“Ryan is kind of evangelical in his Catholicism,” said Eric Teetsel, an evangelical who heads the Manhattan Declaration, a movement that focuses on marriage, sanctity of life and religious freedom. “He is a true believer and wishes the rest of us would come on board.”
When he was a 29-year-old assistant editor at the conservative Catholic journal First Things,Â Anderson was a leading candidate to head the financially struggling magazine. Both parties decided it was too soon.
Anderson is now a doctoral candidate at the University of Notre Dame. He is developing a thesis on economics and the common good, one he says avoids the popular categories of social welfare or libertarianism.
Vincent Munoz, a political science professor at Notre Dame, said Anderson is one of the brightest students he has ever met. “He possesses a remarkable ability to translate philosophical principles into public arguments,” Munoz said. “Faith is certainly an integral aspect to Ryan, but his arguments are grounded in philosophical reasoning.”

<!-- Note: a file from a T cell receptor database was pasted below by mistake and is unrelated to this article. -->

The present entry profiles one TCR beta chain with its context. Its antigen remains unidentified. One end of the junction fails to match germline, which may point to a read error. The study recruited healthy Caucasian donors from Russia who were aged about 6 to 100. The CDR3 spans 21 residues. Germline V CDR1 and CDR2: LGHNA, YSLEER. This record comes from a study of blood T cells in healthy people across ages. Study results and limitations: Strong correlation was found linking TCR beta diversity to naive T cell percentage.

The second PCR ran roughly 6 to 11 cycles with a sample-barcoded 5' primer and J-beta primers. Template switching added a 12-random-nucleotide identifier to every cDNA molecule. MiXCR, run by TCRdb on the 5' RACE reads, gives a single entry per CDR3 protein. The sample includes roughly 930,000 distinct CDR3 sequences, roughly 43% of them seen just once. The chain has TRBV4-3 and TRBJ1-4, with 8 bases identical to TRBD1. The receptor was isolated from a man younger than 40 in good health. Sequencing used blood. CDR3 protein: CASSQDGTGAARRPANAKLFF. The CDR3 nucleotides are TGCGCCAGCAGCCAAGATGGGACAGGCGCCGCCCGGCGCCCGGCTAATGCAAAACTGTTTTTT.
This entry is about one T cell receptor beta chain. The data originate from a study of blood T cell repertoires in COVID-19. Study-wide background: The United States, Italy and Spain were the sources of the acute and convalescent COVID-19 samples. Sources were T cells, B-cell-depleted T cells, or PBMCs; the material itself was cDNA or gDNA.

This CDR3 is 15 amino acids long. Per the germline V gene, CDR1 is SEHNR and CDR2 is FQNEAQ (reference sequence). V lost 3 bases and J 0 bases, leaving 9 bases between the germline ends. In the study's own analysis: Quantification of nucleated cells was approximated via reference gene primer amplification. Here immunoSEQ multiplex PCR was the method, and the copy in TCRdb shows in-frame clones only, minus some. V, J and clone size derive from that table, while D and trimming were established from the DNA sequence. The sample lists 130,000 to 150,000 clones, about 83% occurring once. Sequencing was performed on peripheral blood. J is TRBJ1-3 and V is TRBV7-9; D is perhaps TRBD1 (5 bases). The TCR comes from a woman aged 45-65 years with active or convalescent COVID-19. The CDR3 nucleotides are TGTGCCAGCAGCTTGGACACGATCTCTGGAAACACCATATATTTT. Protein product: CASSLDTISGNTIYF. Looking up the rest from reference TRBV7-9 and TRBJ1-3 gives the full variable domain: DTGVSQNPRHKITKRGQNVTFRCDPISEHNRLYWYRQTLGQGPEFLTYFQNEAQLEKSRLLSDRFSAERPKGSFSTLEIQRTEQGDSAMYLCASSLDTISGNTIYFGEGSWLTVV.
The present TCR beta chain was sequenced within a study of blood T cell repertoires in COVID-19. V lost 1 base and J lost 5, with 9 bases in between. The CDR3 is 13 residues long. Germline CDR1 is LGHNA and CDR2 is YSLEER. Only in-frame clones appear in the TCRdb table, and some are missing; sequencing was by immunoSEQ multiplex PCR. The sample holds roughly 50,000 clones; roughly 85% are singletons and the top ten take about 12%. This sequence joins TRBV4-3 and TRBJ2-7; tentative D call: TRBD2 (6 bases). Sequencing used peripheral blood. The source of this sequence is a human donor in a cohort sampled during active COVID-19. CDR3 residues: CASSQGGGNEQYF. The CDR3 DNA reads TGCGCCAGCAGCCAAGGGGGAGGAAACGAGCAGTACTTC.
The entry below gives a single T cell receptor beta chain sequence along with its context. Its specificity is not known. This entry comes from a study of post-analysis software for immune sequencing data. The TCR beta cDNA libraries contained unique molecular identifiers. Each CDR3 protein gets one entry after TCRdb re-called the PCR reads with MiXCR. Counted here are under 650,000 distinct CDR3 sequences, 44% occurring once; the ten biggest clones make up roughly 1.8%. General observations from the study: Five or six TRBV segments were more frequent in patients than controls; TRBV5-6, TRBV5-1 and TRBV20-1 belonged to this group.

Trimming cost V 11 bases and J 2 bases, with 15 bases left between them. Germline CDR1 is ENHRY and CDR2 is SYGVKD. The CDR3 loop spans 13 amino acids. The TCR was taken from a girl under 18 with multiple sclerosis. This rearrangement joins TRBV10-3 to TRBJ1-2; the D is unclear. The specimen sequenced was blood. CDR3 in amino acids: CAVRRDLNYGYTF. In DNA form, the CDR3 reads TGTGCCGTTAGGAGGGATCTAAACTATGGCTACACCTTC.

Anderson’s thesis, however, has taken the back burner to the issue of marriage, an issue he sees as in urgent need of defense. “Even though I don’t like talking about it in social situations, I will,” Anderson said. “We have to explain it in a way that makes sense.”
It’s a question he’s addressed at congressional hearings, lectures at law schools and in media interviews following President Obama’s public support for same-sex marriage and the Supreme Court’s hearings on two gay marriage cases.
Poll numbers that favor the other side don’t dissuade his activism. With a cheerful disposition, he indicates long-term optimism.
“People called Marxism, socialism, the Equal Rights Amendment, now abortion rights inevitable,” he said. “I don’t think anything in life is inevitable.”
KRE/AMB END BAILEY
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